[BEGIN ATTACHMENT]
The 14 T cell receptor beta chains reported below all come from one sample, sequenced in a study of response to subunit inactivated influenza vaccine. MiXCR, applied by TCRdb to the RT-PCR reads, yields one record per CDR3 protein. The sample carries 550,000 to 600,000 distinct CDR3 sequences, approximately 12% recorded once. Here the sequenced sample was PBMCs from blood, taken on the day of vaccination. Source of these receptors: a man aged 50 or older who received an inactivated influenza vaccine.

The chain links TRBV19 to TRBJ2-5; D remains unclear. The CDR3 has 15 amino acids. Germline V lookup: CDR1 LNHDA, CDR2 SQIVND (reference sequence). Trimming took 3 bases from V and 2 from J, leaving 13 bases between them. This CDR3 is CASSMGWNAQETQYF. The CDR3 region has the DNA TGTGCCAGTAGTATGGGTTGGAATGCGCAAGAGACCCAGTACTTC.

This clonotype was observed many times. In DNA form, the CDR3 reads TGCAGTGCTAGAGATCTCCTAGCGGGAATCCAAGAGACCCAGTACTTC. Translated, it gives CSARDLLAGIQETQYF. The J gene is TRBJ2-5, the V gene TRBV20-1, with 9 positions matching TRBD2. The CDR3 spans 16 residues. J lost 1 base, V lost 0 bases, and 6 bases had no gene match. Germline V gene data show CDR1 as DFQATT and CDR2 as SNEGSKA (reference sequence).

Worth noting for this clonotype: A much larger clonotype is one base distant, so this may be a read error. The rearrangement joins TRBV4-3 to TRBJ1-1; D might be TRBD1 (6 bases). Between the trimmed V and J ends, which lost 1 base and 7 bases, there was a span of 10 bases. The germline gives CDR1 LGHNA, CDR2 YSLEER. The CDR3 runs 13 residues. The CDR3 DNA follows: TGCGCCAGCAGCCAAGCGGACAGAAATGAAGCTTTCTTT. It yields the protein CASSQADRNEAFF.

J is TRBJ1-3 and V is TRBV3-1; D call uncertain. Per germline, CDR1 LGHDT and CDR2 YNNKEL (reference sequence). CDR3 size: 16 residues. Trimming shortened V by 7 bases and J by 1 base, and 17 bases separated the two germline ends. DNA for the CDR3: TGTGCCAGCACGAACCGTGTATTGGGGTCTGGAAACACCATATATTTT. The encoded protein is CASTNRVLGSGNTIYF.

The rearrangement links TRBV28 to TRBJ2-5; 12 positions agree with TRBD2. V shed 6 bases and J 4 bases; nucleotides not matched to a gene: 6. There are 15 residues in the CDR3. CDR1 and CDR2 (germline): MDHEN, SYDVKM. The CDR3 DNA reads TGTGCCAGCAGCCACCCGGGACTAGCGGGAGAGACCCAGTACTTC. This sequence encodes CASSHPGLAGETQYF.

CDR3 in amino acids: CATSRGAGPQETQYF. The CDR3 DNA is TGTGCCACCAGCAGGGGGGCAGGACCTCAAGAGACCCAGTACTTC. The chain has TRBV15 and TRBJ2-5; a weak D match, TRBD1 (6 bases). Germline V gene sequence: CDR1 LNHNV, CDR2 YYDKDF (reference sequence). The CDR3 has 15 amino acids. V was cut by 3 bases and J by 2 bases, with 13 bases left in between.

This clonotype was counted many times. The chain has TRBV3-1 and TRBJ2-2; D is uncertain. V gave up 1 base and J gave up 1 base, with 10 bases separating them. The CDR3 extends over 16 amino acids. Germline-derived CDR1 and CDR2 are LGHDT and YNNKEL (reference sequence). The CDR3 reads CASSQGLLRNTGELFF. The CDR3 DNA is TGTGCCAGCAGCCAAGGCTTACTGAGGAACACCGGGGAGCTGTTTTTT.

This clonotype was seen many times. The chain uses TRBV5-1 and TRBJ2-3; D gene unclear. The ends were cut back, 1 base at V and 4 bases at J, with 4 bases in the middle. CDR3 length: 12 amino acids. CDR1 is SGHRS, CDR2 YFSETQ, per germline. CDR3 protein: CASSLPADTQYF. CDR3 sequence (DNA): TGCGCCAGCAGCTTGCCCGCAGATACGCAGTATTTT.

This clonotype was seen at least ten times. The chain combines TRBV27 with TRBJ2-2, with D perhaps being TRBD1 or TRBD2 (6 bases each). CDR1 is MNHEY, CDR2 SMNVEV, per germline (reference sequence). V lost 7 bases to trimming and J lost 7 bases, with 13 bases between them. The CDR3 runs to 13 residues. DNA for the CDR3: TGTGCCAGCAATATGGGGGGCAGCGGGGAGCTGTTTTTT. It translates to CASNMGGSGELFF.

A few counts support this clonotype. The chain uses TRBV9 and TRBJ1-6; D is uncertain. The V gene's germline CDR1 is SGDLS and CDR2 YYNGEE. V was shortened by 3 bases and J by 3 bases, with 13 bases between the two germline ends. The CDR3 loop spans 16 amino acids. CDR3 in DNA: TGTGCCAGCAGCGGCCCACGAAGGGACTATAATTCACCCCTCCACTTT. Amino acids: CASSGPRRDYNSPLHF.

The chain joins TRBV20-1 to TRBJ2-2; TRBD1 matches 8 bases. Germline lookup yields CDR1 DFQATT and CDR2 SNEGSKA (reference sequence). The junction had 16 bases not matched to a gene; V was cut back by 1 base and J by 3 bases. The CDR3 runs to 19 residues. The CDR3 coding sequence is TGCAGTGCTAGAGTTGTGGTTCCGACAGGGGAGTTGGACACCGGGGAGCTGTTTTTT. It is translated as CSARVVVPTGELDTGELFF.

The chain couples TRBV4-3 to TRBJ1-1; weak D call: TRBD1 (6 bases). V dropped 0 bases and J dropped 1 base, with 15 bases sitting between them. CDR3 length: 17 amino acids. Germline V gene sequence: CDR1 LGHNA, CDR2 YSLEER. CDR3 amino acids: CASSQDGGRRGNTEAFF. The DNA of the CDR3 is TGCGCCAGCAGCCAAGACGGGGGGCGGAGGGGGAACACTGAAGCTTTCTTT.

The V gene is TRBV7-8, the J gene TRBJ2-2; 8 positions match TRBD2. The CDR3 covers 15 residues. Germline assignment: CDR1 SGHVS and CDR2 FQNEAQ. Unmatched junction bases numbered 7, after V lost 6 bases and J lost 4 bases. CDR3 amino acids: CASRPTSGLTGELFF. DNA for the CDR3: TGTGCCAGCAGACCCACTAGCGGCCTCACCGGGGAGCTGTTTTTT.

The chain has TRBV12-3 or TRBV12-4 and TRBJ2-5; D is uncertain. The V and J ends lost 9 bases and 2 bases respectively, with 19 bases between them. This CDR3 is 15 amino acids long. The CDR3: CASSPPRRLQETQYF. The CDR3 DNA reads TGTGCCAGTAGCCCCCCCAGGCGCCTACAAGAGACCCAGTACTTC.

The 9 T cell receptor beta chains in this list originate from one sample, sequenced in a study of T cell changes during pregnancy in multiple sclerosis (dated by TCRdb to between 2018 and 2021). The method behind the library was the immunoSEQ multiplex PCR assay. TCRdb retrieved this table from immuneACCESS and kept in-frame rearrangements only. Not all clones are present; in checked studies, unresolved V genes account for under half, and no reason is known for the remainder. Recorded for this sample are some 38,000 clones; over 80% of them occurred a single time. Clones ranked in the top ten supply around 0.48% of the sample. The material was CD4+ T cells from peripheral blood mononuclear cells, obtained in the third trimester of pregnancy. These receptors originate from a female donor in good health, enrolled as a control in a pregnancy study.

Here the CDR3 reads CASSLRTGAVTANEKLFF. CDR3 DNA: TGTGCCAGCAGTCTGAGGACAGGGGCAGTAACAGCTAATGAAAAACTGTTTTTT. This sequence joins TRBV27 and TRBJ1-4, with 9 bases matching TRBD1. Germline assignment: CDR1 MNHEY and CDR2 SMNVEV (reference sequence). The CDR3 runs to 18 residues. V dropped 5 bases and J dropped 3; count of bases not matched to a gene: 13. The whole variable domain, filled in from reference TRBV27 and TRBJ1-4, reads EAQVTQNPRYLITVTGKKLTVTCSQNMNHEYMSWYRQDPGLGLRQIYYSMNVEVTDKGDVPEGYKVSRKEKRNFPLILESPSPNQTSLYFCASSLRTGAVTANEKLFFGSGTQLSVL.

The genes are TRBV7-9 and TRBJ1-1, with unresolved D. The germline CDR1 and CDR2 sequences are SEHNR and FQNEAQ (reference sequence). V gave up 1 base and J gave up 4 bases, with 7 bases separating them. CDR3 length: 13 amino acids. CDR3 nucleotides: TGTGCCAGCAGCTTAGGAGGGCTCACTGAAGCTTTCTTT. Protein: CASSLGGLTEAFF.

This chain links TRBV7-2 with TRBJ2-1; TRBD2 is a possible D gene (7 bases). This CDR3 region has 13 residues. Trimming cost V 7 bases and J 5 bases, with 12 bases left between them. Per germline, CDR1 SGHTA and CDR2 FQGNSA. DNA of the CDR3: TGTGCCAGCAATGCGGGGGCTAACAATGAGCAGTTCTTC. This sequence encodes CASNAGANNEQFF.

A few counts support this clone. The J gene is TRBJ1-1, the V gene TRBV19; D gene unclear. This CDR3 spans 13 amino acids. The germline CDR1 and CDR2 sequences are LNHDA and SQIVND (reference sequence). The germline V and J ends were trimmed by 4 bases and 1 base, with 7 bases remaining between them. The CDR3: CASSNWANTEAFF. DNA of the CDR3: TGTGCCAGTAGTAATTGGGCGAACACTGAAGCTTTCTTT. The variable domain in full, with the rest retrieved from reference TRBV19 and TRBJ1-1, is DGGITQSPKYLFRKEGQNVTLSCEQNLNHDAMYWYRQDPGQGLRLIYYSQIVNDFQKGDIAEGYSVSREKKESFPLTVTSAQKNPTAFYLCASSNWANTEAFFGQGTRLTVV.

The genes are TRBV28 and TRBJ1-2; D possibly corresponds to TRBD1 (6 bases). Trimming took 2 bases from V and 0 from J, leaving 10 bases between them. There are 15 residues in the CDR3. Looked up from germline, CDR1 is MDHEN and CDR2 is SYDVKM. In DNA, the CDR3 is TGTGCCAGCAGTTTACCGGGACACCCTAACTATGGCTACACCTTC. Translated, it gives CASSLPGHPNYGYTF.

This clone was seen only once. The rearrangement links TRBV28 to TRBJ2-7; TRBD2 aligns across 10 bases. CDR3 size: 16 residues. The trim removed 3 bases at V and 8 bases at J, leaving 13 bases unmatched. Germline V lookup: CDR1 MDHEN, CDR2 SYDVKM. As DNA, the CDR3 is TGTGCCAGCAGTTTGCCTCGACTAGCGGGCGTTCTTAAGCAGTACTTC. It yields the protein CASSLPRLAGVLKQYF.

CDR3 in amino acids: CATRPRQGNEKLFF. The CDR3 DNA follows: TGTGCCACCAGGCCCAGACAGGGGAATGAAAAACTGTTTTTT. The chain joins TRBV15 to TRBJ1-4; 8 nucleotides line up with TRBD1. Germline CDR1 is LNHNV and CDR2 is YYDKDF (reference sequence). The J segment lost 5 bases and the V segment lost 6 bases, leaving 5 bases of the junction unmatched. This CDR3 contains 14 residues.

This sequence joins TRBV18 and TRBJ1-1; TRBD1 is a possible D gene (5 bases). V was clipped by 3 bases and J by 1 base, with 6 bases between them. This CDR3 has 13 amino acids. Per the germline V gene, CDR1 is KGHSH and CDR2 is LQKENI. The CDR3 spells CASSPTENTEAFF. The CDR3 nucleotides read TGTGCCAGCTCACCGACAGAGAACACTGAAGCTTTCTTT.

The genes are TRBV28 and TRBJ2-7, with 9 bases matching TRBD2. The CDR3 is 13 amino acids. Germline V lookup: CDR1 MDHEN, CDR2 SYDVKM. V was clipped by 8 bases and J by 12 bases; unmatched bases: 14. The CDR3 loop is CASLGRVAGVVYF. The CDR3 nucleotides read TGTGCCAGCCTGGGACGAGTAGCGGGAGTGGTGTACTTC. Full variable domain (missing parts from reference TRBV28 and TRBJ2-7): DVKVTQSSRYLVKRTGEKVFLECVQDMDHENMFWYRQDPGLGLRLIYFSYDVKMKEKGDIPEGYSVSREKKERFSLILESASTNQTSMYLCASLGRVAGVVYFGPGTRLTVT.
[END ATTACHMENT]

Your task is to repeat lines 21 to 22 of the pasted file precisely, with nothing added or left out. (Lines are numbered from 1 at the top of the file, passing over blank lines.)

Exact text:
The genes are TRBV28 and TRBJ1-2; D possibly corresponds to TRBD1 (6 bases). Trimming took 2 bases from V and 0 from J, leaving 10 bases between them. There are 15 residues in the CDR3. Looked up from germline, CDR1 is MDHEN and CDR2 is SYDVKM. In DNA, the CDR3 is TGTGCCAGCAGTTTACCGGGACACCCTAACTATGGCTACACCTTC. Translated, it gives CASSLPGHPNYGYTF.

This clone was seen only once. The rearrangement links TRBV28 to TRBJ2-7; TRBD2 aligns across 10 bases. CDR3 size: 16 residues. The trim removed 3 bases at V and 8 bases at J, leaving 13 bases unmatched. Germline V lookup: CDR1 MDHEN, CDR2 SYDVKM. As DNA, the CDR3 is TGTGCCAGCAGTTTGCCTCGACTAGCGGGCGTTCTTAAGCAGTACTTC. It yields the protein CASSLPRLAGVLKQYF.